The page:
(In this new edition of our series devoted to lyrics in metal, Andy Synn posed his usual questions to James Malone, vocalist/guitarist of Arsis, whose new album Visitant will be released on November 2nd by Nuclear Blast and Agonia Records.)
If memory serves, my introduction to Virginia-based Technical/Melodic Death Metallers Arsis was way back in 2005 when I stumbled across the shamelessly epic, ultra-bombastic title-track from their recently-released EP, A Diamond for Disease.
Unsurprisingly, I was instantly hooked by the band’s mix of scorching intensity, fret-melting technicality, and shameless, scornful swagger – a sound that was part Carcass, part Death, part Motley Crue – and immediately went out to pick up a copy of the EP as well as their debut album, A Celebration of Guilt (which still stands as, arguably, one of the best Technical and/or Melodic Death Metal albums of all time).
In the years since then I’ve followed the band closely through all their ups and downs, watching as they honed their craft across multiple albums, sticking by them through all their struggles with ill health and line-up changes (including a period where it felt like the group was serving like a boot camp for guitarists looking to level-up their skills before joining bigger, more famous bands), and have always felt like they deserved far more critical acclaim and commercial success than they received.
I am therefore extremely pleased, and more than a little proud, to have (somehow) convinced James Malone, the band’s vocalist/guitarist and prime mover, to participate in this edition of Waxing Lyrical, where he talks about his love of King Diamond, the unexpected influence of Catholicism on the band’s early records, and the surprisingly deep emotions underlying their new, Horror-themed album, Visitant.
Growing up in Virginia I attended a Magnet School for the literary arts during my high school years. It was during this time that I truly developed an interest in writing poetry and writing in general.
There were many exercises that we did on a daily basis to aid us in the development of creative ideas, and as part of this we were required to write a verse of poetry – the styles and subjects would vary – as well as a timed essay every single day.
While these exercises felt tedious at the time I did learn a lot from the experience. The biggest take-away, and this is something I firmly believe, is that there is no such thing as writer’s block. Everyone has creative ideas and imagination… some people are just better at developing ideas than others.
When I first recorded the demos that would become Arsis it was literally just me and a drum machine, however I knew that I needed to quickly get my songs to a point that would be presentable to an audience wider than my immediate friends and family, so I looked to those same creative writing exercises from high school as a way of “getting it done.”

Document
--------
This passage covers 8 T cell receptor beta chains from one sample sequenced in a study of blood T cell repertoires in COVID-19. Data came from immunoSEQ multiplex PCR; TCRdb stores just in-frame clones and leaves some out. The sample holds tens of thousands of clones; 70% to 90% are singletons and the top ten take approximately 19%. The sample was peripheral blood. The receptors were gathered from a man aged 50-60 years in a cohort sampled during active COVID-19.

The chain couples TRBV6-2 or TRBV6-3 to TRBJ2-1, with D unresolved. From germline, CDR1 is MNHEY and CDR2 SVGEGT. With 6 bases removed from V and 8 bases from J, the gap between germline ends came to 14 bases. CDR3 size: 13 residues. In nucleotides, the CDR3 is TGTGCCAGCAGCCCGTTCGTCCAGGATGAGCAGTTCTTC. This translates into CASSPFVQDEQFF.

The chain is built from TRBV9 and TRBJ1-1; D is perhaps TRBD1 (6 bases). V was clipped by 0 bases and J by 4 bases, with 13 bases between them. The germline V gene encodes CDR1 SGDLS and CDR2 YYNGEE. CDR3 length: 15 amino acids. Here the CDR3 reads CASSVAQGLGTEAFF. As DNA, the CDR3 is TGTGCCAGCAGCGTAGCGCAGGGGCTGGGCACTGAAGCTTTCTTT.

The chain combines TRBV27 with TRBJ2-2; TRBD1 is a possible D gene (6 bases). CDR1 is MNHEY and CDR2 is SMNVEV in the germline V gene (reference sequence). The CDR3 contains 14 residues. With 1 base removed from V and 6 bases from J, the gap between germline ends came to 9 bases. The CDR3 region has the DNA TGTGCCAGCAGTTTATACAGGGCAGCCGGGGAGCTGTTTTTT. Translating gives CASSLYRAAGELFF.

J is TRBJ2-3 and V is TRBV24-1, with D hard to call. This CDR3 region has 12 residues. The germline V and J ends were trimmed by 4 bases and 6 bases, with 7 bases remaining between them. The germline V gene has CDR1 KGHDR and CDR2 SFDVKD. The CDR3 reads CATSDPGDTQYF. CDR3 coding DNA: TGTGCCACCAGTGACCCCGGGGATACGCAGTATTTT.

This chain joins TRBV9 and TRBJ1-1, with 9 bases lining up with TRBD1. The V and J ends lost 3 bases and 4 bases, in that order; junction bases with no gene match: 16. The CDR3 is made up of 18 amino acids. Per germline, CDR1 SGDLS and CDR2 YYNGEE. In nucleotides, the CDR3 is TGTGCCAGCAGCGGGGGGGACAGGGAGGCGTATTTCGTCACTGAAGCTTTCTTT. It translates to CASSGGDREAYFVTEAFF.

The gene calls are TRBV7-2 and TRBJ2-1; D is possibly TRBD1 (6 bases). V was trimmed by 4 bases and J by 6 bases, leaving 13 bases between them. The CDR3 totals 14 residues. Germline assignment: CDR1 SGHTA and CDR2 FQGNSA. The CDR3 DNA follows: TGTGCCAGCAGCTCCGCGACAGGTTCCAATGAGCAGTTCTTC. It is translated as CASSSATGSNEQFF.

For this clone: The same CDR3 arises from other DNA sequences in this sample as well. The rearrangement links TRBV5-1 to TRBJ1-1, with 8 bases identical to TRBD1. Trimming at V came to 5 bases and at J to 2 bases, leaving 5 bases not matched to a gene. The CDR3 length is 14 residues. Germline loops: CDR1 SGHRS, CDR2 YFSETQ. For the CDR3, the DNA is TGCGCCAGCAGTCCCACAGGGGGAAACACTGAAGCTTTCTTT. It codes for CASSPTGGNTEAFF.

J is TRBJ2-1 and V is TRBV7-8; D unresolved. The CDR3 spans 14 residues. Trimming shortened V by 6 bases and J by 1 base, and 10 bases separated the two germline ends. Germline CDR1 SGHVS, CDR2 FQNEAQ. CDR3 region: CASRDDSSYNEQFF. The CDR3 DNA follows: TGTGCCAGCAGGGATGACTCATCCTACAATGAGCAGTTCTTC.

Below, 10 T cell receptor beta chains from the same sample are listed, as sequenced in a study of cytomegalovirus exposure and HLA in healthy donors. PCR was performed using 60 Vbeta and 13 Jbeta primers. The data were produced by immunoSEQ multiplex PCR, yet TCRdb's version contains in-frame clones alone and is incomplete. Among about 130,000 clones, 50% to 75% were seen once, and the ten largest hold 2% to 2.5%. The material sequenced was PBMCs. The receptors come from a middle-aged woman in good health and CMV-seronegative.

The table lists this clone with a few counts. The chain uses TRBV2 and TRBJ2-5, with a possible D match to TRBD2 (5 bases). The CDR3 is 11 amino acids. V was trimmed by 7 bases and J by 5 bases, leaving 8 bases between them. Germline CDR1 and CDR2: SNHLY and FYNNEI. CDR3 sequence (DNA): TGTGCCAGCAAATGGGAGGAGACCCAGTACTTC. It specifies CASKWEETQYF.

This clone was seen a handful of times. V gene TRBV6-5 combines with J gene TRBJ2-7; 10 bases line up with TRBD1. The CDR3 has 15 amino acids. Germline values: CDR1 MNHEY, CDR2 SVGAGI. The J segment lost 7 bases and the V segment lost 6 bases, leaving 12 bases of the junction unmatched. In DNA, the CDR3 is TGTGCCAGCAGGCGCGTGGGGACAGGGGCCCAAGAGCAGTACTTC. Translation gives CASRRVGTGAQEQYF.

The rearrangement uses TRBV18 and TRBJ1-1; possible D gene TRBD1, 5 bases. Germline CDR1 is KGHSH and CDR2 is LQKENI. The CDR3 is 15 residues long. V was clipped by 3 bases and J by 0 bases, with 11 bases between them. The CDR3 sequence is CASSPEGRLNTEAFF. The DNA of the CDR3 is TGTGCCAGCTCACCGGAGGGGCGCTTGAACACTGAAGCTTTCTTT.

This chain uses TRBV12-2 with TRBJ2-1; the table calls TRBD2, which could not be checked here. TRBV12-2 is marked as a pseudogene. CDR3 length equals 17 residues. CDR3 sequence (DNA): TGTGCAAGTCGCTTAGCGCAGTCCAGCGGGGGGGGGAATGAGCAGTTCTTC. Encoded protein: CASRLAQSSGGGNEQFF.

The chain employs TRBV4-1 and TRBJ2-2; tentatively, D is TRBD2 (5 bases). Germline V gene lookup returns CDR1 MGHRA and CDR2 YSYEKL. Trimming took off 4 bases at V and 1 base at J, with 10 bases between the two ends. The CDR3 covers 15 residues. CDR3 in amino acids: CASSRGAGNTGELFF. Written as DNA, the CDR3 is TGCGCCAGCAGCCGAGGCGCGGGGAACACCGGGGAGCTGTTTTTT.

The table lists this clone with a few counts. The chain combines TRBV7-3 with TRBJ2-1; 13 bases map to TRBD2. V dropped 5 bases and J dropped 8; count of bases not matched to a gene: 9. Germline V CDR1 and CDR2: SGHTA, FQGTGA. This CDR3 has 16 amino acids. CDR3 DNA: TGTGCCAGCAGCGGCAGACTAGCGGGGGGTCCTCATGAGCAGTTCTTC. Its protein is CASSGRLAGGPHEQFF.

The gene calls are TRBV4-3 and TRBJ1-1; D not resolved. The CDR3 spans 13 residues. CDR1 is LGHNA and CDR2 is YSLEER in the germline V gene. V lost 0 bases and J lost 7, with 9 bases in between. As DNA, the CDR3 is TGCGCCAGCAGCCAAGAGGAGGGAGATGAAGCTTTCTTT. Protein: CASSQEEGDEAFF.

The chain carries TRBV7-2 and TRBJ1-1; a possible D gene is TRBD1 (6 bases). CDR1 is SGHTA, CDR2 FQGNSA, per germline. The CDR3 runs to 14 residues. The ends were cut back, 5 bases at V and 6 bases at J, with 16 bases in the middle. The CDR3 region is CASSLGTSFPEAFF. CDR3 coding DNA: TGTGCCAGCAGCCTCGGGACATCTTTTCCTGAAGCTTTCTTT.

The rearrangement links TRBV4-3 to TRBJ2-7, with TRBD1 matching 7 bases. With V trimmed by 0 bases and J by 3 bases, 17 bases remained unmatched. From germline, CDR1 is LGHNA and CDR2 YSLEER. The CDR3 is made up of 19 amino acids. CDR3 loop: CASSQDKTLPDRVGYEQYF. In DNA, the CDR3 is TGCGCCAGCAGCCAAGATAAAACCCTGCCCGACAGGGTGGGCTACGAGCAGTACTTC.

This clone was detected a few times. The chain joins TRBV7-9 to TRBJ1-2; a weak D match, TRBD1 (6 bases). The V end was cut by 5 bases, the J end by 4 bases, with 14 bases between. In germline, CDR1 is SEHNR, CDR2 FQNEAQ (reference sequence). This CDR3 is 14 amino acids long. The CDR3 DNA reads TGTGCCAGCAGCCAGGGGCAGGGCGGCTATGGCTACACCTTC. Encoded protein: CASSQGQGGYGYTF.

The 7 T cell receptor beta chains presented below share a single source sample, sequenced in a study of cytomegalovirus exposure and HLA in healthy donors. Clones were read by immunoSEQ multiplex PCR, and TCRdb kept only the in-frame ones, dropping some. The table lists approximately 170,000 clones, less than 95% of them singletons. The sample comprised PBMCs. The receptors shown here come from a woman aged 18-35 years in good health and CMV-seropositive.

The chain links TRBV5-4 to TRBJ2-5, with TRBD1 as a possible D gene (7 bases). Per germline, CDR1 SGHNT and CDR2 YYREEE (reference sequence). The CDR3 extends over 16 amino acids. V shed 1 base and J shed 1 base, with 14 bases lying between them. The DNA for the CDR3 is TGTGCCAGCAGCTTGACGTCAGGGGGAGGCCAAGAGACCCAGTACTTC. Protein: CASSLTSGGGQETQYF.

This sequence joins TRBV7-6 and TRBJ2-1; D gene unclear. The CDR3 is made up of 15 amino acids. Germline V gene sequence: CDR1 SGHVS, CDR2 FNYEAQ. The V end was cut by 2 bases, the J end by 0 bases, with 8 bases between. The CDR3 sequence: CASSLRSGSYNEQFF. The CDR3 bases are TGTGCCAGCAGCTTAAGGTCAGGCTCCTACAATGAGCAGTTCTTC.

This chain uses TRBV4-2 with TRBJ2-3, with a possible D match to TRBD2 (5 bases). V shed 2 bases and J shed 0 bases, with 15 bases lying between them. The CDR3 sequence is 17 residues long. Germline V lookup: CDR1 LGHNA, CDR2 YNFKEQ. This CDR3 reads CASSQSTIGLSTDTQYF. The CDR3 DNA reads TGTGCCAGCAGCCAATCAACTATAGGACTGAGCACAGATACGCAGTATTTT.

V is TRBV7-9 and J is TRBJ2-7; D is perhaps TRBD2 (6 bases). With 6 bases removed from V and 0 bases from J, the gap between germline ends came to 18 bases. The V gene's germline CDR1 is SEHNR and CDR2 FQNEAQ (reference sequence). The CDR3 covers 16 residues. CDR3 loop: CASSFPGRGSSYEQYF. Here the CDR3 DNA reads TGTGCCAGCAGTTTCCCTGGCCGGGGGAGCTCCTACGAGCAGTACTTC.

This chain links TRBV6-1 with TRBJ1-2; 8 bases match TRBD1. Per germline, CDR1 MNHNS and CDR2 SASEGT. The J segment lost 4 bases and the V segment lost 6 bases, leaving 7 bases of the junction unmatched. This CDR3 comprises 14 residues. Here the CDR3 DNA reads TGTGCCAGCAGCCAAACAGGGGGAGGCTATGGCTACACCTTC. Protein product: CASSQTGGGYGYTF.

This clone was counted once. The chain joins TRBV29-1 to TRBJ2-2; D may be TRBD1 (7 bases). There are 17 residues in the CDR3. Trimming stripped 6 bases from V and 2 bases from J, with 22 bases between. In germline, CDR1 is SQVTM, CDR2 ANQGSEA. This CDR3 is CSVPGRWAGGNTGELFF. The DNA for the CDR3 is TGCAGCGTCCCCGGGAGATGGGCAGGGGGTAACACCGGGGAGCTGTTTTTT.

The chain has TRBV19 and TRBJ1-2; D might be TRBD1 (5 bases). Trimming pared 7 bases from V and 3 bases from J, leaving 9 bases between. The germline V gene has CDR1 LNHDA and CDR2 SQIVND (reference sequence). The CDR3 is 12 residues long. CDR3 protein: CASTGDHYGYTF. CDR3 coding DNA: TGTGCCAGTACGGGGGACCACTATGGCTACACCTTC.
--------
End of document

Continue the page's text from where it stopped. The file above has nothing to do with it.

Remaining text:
At nineteen I booked some time at a local demo studio, had a few drinks, and – half-loaded – recorded my first attempt at extreme vocals. And then, before I knew it, the project I had started just for fun was signing our first record deal and the vocals/lyrics that I had been doing for the sake of “getting things done” were cemented as the voice of the band.
It’s not a role that I was comfortable with at the time and I am honestly still not entirely in my element as a vocalist/lyricist, but it’s kind of a bit late to change things now!
For the initial round of Arsis songs, the lyrics consisted of a mix of mostly anti-religious sentiments and some more deeply (and darkly) personal themes.
However, when it came time to write the lyrics for the new album I found myself in a very different spot in terms of mental health and decided it was time to take a different direction.
I also found myself facing the imminent passing of my father and found myself looking to Horror films for inspiration, as some of my earliest memories are of going to the theater with my father to see Horror movies as part of our father and son outings!
I can remember going to see The Keep and Children of the Corn with him when I was 3 and 5 years old (respectively). There was also the time that he took the entire family to see Elvira Mistress of the Dark when it was first released (I would have been 8 years old).
He did make me cover my eyes through most of the movies, but these experiences definitely helped to foster my love of Horror.
Growing up I was an avid fan of King Diamond/Mercyful Fate and was very inspired by some of his lyrics on Don’t Break the Oath.